* C$ edges up to C$0.9865 to the U.S. dollar, or $1.0137
* Bond prices mixed
* BoC rate views shifting; BMO, RBC see 2012 hikes
TORONTO, Aug 12 (Reuters) - Canada's dollar was mildly firmer against the U.S. currency on Friday, while bonds were mixed, as market volatility lessened ahead of data on U.S. retail sales.
"We're basically starting the day where we left off yesterday. Most markets are relatively calm, certainly relative to what we've seen in recent days," said Doug Porter, deputy chief economist at BMO Capital Markets.
"Although there have been a few times this week where things have seemed calm on the surface at the start of the day only to have yet another wild ride on this rollercoaster that we've been on for much of the last three weeks."
At 8:05 a.m. (1205 GMT), the Canadian dollarwas at C$0.9865 to the U.S. dollar, or $1.0137, up from C$0.9883 to the U.S. dollar, or $1.0118, at Thursday's close.
Canada's two-year bondwas off 3 Canadian cents to yield 0.926 percent, while the 10-year bond edged up 30 Canadian cents to yield 2.425 percent.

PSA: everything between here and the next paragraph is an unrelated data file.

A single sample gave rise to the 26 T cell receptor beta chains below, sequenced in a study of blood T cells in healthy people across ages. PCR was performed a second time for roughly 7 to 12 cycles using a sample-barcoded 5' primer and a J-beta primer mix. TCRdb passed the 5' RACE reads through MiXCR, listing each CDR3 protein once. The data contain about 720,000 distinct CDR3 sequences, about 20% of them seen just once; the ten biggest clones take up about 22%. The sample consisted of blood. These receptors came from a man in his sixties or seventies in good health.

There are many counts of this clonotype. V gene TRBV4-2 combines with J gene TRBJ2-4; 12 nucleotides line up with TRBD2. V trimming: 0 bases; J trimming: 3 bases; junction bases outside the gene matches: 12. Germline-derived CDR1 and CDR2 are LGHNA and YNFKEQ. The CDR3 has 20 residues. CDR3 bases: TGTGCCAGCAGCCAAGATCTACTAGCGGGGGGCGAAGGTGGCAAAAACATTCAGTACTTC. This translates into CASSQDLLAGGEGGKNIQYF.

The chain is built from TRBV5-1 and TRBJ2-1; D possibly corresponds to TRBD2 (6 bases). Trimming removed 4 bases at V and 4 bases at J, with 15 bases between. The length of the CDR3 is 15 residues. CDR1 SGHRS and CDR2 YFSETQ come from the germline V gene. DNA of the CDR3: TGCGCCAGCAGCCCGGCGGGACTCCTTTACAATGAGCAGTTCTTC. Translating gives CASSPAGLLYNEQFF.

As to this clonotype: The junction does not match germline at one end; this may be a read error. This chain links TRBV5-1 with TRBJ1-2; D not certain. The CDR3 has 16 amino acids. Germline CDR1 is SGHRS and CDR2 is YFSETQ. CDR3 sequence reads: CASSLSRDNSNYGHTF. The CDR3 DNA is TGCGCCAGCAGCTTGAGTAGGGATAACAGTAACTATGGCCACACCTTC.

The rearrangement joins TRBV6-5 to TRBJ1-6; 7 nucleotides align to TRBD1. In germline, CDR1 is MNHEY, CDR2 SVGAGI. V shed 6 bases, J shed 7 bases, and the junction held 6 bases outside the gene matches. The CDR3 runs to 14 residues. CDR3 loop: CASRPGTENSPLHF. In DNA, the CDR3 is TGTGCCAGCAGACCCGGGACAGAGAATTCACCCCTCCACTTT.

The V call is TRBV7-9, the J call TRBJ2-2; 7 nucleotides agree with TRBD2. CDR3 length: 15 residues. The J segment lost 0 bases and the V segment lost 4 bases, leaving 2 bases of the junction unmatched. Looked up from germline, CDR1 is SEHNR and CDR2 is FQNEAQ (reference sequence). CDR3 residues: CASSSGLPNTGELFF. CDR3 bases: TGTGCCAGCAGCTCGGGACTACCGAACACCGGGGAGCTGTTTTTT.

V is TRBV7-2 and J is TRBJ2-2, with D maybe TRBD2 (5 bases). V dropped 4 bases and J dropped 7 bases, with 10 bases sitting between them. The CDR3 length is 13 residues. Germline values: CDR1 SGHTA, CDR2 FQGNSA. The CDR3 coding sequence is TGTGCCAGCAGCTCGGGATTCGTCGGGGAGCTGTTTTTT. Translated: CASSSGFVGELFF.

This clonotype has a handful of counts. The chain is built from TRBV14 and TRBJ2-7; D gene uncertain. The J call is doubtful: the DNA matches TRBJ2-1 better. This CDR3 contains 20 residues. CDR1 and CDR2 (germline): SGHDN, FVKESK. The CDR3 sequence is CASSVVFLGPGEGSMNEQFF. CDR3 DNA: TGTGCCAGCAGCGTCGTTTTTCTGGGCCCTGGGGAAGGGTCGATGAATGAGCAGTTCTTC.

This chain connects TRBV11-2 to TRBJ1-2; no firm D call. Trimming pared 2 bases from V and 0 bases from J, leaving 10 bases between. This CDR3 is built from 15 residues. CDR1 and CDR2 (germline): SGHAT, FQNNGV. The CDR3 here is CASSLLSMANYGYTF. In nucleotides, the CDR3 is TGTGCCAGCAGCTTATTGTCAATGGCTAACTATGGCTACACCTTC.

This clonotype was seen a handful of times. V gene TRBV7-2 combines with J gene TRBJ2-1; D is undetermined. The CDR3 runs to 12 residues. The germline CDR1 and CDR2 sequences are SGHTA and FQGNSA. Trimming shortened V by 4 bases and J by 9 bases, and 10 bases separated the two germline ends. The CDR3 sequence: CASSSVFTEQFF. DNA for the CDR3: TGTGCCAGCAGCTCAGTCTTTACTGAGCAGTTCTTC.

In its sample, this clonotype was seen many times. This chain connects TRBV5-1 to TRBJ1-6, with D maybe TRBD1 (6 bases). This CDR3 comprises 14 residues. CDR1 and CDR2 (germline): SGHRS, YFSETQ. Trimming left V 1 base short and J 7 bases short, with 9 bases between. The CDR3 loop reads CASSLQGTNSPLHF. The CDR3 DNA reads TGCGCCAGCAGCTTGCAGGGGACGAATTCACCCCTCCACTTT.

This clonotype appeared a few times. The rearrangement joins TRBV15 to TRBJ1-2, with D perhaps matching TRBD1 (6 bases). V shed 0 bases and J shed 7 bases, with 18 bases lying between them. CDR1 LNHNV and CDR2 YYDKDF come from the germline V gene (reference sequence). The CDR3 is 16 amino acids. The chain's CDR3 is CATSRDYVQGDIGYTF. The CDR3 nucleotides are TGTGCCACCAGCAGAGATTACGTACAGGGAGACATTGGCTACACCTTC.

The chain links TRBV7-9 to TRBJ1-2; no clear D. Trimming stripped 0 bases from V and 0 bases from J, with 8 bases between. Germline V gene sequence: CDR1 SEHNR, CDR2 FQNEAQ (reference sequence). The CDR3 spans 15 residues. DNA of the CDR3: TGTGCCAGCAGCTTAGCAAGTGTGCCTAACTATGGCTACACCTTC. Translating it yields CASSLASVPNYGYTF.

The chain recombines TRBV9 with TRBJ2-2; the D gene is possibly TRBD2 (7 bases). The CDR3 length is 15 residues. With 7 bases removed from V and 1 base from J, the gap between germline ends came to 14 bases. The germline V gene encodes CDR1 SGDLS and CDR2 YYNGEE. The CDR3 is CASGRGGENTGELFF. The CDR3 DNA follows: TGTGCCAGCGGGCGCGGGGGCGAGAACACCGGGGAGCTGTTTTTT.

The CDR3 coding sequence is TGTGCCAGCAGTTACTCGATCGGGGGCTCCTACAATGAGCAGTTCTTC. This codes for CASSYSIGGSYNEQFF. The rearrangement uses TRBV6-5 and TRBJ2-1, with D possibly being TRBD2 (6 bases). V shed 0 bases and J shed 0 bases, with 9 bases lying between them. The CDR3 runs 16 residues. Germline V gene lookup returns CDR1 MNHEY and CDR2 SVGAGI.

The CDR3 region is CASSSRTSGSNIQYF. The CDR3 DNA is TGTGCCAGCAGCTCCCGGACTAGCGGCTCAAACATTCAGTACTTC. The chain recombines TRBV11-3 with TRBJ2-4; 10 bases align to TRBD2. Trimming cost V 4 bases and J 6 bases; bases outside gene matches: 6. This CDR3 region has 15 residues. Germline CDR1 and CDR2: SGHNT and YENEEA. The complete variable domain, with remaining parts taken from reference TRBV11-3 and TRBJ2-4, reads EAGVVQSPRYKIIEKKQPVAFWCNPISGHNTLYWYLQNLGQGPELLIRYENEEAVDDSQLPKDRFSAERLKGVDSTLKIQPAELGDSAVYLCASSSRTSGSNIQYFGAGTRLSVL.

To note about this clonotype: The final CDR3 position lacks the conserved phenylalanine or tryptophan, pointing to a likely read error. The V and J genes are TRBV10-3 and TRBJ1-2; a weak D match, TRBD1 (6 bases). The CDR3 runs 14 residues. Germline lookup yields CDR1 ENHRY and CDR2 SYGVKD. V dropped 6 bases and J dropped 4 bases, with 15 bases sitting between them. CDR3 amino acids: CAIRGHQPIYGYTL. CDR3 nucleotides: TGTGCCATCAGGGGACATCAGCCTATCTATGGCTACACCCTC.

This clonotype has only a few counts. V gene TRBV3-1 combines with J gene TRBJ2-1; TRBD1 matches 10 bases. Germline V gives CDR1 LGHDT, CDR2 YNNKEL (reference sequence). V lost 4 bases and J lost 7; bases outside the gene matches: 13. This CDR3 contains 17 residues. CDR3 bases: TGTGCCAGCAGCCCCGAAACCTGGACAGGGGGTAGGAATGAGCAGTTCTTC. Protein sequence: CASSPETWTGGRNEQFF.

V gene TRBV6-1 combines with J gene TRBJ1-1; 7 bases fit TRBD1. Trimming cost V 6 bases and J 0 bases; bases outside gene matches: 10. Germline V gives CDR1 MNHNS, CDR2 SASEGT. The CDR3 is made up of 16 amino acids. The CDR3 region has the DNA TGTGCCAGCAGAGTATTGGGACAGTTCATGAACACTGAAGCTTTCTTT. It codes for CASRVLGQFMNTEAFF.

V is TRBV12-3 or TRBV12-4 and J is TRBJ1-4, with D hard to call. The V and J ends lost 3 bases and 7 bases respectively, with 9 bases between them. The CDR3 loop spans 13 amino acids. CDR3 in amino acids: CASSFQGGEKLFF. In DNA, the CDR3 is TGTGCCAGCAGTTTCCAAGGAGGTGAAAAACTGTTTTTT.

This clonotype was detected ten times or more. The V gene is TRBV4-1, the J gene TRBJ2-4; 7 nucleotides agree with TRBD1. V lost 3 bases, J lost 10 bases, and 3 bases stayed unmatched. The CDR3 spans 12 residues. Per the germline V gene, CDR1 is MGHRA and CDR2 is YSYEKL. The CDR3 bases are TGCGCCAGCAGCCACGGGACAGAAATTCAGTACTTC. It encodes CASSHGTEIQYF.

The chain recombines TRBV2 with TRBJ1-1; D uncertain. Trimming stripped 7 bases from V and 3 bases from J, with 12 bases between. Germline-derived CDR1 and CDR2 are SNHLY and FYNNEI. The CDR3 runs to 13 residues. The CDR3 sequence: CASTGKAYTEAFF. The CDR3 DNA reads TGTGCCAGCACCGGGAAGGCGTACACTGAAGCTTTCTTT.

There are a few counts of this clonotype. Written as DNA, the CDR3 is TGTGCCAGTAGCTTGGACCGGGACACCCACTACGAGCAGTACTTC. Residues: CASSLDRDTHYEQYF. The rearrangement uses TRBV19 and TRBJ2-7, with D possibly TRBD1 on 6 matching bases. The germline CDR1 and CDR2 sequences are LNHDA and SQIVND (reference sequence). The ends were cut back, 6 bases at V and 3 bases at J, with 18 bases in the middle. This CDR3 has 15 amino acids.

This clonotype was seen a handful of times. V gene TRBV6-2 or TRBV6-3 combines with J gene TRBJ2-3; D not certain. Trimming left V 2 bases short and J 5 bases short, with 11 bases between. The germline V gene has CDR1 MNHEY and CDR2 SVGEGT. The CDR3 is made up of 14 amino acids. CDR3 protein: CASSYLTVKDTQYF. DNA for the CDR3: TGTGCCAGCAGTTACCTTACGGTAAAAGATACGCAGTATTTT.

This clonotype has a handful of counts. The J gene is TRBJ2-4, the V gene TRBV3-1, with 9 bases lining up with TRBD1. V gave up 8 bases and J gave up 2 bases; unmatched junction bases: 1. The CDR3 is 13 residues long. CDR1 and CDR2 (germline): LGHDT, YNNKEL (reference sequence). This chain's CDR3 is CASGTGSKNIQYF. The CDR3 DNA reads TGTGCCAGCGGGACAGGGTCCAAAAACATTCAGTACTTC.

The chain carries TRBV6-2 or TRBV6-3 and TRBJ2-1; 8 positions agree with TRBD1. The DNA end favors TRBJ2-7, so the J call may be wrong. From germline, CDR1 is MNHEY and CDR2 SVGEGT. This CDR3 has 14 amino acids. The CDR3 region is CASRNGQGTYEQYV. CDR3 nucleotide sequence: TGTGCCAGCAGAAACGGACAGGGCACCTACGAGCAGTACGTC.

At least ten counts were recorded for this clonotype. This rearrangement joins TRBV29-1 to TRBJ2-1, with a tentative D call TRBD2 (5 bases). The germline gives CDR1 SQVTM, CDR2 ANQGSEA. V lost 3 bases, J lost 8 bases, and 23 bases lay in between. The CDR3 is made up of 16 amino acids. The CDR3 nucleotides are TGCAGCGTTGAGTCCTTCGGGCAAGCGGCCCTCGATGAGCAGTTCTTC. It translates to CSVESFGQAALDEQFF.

U.S. retail sales for July, due at 8:30 a.m., could set the tone with no Canadian data on tap. The retail sales data is expected to show a 0.5 percent rise overall, or 0.2 percent excluding auto sales. Both metrics represent gains from the previous month.
The preliminary August Thomson Reuters/University of Michigan Surveys of Consumers sentiment index will also be released, and is seen at 63 versus 63.7 in the previous month. The report comes at 9:55 a.m.
Canadian overnight index swaps, which are based on expectations for the Bank of Canada's key policy rate, have fully priced in odds of a 25 basis point rate cut later this year on mounting fears of a global slowdown. However, the odds have been pared back in recent sessions.
Many economists expect Canadian interest rates are likely to stay low for longer, as a rate cut would send all the wrong signals for an economy that is growing, albeit slowly, and could hurt the central bank's credibility. [ID:nN1E77915R]
Porter said the Bank of Canada will likely remain on the sidelines until the second quarter next year, and then raise once per quarter in 2012.
"I don't think the market pricing is wildly unreasonable. There is a far outside risk that the bank could cut in a real emergency whereas it's very tough to see them raising rates," he said.
RBC Capital Markets said late on Thursday in a report that based on current conditions, the priced-in rate cuts appear "wholly unjustified." It also forecast the Bank of Canada will delay its first rate hike until the second quarter of 2012. (Reporting by Ka Yan Ng, Editing by Chizu Nomiyama)
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